I’ve opened up my life, my cancerland journey, my time in the arena, my fears, my joys. I’ve been criticized, ostracized at times. I’ve wanted to stop after those moments.
But here’s the thing.
A friend contacted me Friday, and her mom was in the hospital for an illness. During a scan, they found a lump, and suddenly words like “cancer”, “malignant”, and “biopsy” entered their world. She said she didn’t know what to do, and knew she had to contact me.
During a frightening time, this friend reached out to me, because she knew I’ve been in the arena and have done all I can to make myself an expert in this arena.
And all the while, I’ve been vulnerable and somehow courageous enough to share it all through the stories I’ve been telling myself and learning from others.
Brene also talked about boundaries. I’ve been getting better.
There are people who will criticize those of us in the arena. They are all in the cheap seats. Think about sports games. The players are sweaty, putting in the work, sore, sometimes bleeding, bruised, and out of breath. The people watching in the cheap seats are yelling what the players should do, or worse, obscenities. Some are offering encouragement.
For those of us in the arena, we’ve got to learn how to step over the crap hurled our way and tune out the cheap seats, and listen to the coaches and people who love us even when we are losing, and continue to cheer us on.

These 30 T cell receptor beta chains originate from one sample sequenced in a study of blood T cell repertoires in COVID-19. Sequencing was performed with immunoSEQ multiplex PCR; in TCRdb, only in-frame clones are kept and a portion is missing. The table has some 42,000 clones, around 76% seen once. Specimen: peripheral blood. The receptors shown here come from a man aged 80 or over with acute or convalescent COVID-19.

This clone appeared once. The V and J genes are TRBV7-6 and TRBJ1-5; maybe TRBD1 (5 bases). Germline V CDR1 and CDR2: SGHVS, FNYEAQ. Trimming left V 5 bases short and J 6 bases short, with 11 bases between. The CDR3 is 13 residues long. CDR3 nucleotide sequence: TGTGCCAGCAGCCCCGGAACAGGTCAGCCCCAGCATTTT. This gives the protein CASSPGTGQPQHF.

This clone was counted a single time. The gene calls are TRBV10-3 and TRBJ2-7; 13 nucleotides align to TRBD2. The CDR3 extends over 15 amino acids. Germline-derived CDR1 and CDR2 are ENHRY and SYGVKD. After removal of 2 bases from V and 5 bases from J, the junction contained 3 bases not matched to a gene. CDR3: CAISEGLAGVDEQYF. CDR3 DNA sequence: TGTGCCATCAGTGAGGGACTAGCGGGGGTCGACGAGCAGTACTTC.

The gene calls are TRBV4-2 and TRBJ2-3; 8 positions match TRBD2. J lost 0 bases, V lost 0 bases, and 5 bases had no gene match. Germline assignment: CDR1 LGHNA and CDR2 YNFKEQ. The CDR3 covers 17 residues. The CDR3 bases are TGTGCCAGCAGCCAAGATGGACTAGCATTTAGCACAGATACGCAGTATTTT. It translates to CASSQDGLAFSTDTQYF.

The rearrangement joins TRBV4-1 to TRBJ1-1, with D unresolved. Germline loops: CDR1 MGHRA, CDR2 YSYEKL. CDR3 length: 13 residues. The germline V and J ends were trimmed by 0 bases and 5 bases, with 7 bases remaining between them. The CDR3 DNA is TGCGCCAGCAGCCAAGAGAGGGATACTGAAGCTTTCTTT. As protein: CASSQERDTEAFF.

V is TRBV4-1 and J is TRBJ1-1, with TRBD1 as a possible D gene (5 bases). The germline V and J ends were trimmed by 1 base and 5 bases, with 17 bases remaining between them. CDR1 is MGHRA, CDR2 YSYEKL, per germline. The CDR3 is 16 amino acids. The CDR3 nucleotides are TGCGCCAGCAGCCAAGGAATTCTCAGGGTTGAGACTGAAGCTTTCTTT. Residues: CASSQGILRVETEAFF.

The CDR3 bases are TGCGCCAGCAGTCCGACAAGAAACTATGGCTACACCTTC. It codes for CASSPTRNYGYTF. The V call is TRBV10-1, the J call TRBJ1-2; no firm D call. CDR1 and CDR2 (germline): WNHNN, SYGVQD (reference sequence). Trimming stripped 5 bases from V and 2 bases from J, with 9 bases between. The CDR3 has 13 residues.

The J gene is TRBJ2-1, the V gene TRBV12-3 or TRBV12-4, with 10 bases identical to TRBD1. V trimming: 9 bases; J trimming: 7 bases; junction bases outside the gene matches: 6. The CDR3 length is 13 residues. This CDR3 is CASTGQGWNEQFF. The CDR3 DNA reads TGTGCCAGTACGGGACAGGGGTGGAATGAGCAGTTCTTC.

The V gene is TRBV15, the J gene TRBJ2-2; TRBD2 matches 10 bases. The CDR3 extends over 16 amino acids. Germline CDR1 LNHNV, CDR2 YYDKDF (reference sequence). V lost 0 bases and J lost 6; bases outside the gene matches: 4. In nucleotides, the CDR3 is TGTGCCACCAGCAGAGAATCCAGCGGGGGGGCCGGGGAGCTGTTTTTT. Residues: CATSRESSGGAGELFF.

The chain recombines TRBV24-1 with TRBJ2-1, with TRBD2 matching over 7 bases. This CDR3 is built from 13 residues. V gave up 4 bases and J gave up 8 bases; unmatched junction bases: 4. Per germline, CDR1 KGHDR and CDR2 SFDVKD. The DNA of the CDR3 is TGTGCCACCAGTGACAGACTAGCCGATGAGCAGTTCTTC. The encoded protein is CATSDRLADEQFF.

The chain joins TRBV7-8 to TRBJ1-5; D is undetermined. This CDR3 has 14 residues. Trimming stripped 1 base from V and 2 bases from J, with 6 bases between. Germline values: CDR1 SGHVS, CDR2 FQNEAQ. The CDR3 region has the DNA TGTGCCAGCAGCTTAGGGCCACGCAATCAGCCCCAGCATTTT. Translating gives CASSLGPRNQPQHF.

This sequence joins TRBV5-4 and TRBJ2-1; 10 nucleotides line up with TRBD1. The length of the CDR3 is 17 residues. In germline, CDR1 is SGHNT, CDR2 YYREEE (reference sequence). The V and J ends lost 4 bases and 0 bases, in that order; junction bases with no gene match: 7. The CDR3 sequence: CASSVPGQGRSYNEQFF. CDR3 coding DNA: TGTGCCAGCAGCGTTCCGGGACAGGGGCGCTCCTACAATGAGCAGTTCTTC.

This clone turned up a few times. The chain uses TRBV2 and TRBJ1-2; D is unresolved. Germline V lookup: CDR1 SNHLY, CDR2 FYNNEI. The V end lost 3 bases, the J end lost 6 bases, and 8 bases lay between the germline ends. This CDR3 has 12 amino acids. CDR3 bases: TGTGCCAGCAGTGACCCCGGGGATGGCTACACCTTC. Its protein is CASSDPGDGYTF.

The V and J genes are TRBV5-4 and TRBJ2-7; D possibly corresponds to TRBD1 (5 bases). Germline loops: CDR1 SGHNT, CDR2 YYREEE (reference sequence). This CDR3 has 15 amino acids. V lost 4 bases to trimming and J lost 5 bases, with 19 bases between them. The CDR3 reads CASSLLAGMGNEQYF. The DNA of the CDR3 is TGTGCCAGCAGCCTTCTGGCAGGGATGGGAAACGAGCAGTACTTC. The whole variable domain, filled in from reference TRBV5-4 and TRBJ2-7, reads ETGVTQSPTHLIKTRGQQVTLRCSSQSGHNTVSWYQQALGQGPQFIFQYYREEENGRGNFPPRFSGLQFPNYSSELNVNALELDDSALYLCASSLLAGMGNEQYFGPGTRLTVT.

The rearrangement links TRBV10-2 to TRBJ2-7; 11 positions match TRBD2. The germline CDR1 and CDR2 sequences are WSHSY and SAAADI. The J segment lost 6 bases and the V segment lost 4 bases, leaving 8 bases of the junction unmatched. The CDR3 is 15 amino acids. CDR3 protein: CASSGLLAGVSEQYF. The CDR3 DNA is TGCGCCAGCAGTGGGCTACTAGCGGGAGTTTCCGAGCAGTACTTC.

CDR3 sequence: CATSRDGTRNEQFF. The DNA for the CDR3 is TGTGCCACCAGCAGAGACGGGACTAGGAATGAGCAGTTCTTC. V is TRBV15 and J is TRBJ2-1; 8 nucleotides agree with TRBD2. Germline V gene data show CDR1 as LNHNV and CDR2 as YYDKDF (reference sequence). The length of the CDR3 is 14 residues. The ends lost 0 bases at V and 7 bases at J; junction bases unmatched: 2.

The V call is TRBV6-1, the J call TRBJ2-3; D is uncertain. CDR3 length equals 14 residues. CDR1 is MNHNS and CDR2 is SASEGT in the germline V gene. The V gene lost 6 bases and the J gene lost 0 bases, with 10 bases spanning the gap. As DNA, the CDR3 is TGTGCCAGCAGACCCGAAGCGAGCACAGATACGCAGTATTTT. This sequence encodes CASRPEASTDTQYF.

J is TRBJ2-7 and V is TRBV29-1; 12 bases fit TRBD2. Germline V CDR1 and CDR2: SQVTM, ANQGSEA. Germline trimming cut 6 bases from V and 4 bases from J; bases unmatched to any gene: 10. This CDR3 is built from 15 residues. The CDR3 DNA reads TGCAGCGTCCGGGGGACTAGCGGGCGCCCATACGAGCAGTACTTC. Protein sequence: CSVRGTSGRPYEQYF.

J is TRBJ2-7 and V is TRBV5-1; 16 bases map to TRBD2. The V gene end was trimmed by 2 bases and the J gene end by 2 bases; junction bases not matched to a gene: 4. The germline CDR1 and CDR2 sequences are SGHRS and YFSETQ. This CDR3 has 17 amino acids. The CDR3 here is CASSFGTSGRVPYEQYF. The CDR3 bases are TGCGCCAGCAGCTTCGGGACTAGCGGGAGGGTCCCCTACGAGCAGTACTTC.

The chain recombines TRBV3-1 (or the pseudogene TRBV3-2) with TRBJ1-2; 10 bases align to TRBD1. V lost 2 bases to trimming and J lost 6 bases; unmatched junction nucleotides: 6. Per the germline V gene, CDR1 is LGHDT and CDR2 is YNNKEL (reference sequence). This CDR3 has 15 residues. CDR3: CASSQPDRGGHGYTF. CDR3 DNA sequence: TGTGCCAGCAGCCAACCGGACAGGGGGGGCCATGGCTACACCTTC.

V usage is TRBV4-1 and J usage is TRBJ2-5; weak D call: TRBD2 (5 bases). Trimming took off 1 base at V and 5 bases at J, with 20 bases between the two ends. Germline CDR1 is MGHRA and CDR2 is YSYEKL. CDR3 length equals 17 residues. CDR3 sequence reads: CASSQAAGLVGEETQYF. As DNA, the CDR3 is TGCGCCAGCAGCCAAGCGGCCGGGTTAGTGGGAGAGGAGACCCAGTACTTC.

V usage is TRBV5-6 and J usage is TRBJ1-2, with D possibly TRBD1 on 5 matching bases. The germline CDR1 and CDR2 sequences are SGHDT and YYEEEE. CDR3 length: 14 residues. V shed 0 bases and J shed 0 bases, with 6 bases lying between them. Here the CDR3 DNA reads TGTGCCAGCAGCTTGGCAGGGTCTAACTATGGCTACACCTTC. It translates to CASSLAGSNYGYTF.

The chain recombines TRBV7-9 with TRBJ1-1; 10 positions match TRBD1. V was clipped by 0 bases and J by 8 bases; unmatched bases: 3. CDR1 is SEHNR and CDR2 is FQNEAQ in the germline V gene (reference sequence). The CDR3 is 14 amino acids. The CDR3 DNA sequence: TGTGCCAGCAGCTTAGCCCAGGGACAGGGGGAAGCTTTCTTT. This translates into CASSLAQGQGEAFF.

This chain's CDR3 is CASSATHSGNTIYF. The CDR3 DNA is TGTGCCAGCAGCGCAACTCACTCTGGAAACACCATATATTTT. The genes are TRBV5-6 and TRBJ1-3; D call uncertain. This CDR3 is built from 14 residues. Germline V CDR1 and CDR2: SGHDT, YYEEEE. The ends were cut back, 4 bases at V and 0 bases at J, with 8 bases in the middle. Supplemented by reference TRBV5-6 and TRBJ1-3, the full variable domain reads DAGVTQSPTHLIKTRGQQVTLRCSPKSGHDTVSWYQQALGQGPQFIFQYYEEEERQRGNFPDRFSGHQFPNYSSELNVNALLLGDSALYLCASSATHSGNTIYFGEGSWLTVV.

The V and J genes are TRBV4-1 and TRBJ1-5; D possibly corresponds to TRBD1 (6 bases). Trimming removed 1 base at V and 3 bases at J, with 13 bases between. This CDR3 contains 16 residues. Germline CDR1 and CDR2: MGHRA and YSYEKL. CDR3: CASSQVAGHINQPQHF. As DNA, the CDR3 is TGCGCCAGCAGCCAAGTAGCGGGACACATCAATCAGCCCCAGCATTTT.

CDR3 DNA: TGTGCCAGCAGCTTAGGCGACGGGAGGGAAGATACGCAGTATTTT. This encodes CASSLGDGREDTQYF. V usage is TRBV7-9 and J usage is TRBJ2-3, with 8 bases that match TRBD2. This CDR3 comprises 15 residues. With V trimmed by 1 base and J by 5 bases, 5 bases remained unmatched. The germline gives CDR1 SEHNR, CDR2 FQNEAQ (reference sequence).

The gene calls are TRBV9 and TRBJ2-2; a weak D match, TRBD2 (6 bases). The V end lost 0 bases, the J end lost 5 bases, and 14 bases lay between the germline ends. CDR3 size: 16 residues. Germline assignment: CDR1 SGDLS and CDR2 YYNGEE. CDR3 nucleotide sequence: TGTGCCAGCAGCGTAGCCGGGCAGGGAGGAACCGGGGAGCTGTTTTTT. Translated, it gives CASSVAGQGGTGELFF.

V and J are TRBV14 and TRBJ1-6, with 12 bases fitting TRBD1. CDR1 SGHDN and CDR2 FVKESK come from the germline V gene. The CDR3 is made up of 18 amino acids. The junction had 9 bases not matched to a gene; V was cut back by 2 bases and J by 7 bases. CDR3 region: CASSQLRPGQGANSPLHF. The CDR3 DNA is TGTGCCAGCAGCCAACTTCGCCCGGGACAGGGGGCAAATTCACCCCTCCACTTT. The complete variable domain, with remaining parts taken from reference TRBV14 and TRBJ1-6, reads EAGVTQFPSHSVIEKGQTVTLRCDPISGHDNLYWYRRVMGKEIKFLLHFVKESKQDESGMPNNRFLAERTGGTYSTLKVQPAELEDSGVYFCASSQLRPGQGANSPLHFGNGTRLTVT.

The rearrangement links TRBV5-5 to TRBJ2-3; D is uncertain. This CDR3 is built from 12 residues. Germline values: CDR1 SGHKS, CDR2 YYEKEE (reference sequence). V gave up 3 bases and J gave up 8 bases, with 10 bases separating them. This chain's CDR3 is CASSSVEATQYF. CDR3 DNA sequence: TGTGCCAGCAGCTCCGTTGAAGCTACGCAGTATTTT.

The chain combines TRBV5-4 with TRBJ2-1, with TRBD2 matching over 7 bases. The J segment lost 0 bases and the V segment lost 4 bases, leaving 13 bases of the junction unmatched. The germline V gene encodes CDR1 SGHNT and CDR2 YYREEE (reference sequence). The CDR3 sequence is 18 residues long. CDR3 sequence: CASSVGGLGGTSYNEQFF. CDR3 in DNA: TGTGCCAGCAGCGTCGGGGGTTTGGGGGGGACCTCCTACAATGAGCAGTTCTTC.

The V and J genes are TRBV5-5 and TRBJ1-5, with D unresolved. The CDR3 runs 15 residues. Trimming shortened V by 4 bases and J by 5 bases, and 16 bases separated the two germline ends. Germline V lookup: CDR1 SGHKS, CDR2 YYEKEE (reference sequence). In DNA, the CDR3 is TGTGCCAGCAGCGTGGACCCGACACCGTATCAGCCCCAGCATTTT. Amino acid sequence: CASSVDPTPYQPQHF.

Have boundaries like a motherf*cker, but still keep softness and love.
Then I went to church for Good Friday, and we exited the church in total darkness and silence all the way to our cars to symbolize the grief, anguish and pain of those who loved Jesus after He was crucified.
How was this possible that the man who raised people from the dead and healed the sick and gave sight to blind could have died? But according to God’s plan, Jesus has to die so He could be raised up three days later. His disciples didn’t know the plan though. The grief and sorrow must have been breathtaking.
Their Saturday was a long day.
I’ve been in my own personal “Saturday” since diagnosis. I dont know His plan for me, and won’t until death. So I’ll continue to pray that His plan is to keep me here in this arena for many more years, offering hope to others here and there. I never chose this life. It’s the life I’ve been given.